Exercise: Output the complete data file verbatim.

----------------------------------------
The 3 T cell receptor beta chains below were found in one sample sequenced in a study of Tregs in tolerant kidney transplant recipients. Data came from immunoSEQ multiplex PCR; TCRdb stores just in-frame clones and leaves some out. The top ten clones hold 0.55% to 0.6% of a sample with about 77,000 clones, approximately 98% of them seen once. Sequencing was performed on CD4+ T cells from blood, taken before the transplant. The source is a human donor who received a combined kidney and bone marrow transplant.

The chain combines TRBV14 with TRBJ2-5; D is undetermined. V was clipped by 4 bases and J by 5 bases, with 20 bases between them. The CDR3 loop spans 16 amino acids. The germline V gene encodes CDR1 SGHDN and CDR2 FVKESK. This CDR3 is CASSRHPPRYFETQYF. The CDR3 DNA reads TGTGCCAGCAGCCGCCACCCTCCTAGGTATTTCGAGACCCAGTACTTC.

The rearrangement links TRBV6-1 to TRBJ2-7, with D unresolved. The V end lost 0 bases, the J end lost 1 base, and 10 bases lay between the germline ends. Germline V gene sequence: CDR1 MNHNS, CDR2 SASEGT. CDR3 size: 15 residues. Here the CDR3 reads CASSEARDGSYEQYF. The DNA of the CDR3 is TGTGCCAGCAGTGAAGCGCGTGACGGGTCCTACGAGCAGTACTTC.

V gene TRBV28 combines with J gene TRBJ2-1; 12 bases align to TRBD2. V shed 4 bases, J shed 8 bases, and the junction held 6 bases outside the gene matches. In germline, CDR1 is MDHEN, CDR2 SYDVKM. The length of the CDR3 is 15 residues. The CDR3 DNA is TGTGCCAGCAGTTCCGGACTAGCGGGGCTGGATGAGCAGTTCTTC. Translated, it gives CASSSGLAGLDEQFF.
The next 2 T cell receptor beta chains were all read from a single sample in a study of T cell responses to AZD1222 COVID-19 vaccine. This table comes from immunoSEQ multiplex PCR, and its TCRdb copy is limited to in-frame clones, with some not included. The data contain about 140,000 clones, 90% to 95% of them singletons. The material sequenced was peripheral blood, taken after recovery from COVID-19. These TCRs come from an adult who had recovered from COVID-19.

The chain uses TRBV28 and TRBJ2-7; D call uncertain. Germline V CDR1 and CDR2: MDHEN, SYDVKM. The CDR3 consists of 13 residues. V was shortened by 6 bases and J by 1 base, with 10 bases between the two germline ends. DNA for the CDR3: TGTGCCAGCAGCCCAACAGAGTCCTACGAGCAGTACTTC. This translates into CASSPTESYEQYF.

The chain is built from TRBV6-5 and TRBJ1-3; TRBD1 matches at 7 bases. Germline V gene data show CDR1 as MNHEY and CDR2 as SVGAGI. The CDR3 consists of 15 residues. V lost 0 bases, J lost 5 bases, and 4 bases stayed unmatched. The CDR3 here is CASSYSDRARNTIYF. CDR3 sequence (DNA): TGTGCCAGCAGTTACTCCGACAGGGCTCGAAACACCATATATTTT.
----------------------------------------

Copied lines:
The 3 T cell receptor beta chains below were found in one sample sequenced in a study of Tregs in tolerant kidney transplant recipients. Data came from immunoSEQ multiplex PCR; TCRdb stores just in-frame clones and leaves some out. The top ten clones hold 0.55% to 0.6% of a sample with about 77,000 clones, approximately 98% of them seen once. Sequencing was performed on CD4+ T cells from blood, taken before the transplant. The source is a human donor who received a combined kidney and bone marrow transplant.

The chain combines TRBV14 with TRBJ2-5; D is undetermined. V was clipped by 4 bases and J by 5 bases, with 20 bases between them. The CDR3 loop spans 16 amino acids. The germline V gene encodes CDR1 SGHDN and CDR2 FVKESK. This CDR3 is CASSRHPPRYFETQYF. The CDR3 DNA reads TGTGCCAGCAGCCGCCACCCTCCTAGGTATTTCGAGACCCAGTACTTC.

The rearrangement links TRBV6-1 to TRBJ2-7, with D unresolved. The V end lost 0 bases, the J end lost 1 base, and 10 bases lay between the germline ends. Germline V gene sequence: CDR1 MNHNS, CDR2 SASEGT. CDR3 size: 15 residues. Here the CDR3 reads CASSEARDGSYEQYF. The DNA of the CDR3 is TGTGCCAGCAGTGAAGCGCGTGACGGGTCCTACGAGCAGTACTTC.

V gene TRBV28 combines with J gene TRBJ2-1; 12 bases align to TRBD2. V shed 4 bases, J shed 8 bases, and the junction held 6 bases outside the gene matches. In germline, CDR1 is MDHEN, CDR2 SYDVKM. The length of the CDR3 is 15 residues. The CDR3 DNA is TGTGCCAGCAGTTCCGGACTAGCGGGGCTGGATGAGCAGTTCTTC. Translated, it gives CASSSGLAGLDEQFF.
The next 2 T cell receptor beta chains were all read from a single sample in a study of T cell responses to AZD1222 COVID-19 vaccine. This table comes from immunoSEQ multiplex PCR, and its TCRdb copy is limited to in-frame clones, with some not included. The data contain about 140,000 clones, 90% to 95% of them singletons. The material sequenced was peripheral blood, taken after recovery from COVID-19. These TCRs come from an adult who had recovered from COVID-19.

The chain uses TRBV28 and TRBJ2-7; D call uncertain. Germline V CDR1 and CDR2: MDHEN, SYDVKM. The CDR3 consists of 13 residues. V was shortened by 6 bases and J by 1 base, with 10 bases between the two germline ends. DNA for the CDR3: TGTGCCAGCAGCCCAACAGAGTCCTACGAGCAGTACTTC. This translates into CASSPTESYEQYF.

The chain is built from TRBV6-5 and TRBJ1-3; TRBD1 matches at 7 bases. Germline V gene data show CDR1 as MNHEY and CDR2 as SVGAGI. The CDR3 consists of 15 residues. V lost 0 bases, J lost 5 bases, and 4 bases stayed unmatched. The CDR3 here is CASSYSDRARNTIYF. CDR3 sequence (DNA): TGTGCCAGCAGTTACTCCGACAGGGCTCGAAACACCATATATTTT.